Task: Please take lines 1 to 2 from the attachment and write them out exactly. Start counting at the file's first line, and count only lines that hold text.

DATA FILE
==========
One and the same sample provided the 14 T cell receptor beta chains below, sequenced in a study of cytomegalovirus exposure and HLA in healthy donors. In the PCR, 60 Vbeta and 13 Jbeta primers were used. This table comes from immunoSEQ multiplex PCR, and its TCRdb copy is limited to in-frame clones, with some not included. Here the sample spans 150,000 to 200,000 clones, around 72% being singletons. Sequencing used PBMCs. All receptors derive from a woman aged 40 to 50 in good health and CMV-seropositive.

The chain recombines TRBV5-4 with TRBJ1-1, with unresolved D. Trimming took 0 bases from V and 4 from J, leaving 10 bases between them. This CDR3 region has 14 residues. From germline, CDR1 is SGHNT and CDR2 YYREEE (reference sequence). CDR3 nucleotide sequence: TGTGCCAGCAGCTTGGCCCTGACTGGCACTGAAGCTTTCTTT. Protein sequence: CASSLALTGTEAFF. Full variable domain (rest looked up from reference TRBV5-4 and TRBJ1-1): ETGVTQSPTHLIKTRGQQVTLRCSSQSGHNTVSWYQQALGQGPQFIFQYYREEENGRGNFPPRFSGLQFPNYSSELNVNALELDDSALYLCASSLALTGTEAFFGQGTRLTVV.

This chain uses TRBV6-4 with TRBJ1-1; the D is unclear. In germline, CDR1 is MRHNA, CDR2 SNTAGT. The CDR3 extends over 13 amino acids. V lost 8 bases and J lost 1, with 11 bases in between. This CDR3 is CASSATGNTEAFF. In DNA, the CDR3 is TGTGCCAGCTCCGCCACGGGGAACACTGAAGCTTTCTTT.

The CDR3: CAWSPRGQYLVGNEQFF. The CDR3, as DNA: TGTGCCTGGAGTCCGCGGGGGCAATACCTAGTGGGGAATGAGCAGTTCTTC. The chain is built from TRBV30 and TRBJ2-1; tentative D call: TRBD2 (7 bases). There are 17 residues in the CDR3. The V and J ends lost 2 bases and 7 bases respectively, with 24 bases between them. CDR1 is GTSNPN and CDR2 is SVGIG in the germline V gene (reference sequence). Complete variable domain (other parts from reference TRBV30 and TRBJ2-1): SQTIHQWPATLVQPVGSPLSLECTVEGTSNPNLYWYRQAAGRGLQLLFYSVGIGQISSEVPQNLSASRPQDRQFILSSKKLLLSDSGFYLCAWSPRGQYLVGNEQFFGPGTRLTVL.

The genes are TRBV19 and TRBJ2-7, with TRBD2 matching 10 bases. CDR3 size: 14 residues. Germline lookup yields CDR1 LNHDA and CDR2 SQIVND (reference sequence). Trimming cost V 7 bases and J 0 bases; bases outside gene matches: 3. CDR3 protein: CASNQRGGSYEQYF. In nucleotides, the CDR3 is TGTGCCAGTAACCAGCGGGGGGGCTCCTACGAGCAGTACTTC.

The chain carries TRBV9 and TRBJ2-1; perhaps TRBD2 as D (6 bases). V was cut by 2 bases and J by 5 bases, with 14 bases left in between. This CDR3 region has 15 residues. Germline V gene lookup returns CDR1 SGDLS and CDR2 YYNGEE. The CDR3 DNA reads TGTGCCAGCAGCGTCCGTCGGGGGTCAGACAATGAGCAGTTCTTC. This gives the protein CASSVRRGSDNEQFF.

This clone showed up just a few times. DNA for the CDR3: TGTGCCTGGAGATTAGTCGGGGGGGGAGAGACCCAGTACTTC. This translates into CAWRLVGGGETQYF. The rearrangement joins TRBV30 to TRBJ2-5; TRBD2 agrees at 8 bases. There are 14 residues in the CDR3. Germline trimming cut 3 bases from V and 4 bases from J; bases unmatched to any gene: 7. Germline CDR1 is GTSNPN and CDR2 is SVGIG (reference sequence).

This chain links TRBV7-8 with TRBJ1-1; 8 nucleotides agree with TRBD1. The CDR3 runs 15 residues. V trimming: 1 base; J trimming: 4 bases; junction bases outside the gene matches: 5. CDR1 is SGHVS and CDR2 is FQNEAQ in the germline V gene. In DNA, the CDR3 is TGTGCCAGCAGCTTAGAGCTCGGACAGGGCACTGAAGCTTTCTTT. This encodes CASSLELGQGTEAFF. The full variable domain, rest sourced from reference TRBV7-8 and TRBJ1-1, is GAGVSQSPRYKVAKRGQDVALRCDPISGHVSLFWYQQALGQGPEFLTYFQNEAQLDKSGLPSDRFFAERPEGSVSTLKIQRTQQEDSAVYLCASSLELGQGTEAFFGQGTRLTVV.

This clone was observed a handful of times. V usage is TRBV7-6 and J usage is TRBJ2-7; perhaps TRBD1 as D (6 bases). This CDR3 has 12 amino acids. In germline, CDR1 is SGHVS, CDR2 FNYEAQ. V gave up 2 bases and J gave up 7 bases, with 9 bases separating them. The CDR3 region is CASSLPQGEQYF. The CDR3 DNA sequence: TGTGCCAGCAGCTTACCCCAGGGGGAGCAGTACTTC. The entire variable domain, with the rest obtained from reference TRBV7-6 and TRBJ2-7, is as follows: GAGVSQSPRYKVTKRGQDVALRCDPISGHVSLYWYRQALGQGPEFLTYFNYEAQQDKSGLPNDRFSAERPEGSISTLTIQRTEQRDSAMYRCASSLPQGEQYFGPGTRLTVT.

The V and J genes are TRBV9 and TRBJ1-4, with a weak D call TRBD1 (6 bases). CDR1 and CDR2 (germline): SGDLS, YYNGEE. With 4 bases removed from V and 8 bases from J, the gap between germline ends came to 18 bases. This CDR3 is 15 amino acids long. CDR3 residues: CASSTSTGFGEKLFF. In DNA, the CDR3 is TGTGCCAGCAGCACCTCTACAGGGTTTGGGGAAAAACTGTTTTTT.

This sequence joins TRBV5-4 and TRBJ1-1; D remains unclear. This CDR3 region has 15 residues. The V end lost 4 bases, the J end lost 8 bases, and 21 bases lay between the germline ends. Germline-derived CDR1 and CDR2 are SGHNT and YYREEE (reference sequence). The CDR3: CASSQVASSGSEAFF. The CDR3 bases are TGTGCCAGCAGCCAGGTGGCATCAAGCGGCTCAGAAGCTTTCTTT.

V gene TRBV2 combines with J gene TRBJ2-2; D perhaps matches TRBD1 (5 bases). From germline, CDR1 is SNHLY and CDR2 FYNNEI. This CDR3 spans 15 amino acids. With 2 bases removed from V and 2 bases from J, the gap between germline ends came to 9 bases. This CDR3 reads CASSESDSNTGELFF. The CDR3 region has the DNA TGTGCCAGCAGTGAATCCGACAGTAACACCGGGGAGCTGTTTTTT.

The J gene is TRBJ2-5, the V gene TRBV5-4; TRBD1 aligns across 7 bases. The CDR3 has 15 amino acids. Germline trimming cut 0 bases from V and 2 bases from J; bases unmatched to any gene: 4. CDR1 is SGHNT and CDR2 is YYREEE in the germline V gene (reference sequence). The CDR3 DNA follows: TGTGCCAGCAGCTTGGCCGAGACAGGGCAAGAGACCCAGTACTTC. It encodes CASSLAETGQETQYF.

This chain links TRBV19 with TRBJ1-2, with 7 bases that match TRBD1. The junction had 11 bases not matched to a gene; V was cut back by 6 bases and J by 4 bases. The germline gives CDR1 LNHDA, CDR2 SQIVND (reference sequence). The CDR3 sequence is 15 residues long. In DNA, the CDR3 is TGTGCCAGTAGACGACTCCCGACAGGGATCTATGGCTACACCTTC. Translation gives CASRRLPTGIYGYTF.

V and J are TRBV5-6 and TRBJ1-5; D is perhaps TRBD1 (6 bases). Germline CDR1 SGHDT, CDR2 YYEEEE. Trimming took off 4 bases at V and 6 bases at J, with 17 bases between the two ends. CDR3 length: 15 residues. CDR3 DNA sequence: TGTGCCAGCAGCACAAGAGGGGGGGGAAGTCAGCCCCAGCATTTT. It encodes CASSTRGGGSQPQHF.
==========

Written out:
One and the same sample provided the 14 T cell receptor beta chains below, sequenced in a study of cytomegalovirus exposure and HLA in healthy donors. In the PCR, 60 Vbeta and 13 Jbeta primers were used. This table comes from immunoSEQ multiplex PCR, and its TCRdb copy is limited to in-frame clones, with some not included. Here the sample spans 150,000 to 200,000 clones, around 72% being singletons. Sequencing used PBMCs. All receptors derive from a woman aged 40 to 50 in good health and CMV-seropositive.

The chain recombines TRBV5-4 with TRBJ1-1, with unresolved D. Trimming took 0 bases from V and 4 from J, leaving 10 bases between them. This CDR3 region has 14 residues. From germline, CDR1 is SGHNT and CDR2 YYREEE (reference sequence). CDR3 nucleotide sequence: TGTGCCAGCAGCTTGGCCCTGACTGGCACTGAAGCTTTCTTT. Protein sequence: CASSLALTGTEAFF. Full variable domain (rest looked up from reference TRBV5-4 and TRBJ1-1): ETGVTQSPTHLIKTRGQQVTLRCSSQSGHNTVSWYQQALGQGPQFIFQYYREEENGRGNFPPRFSGLQFPNYSSELNVNALELDDSALYLCASSLALTGTEAFFGQGTRLTVV.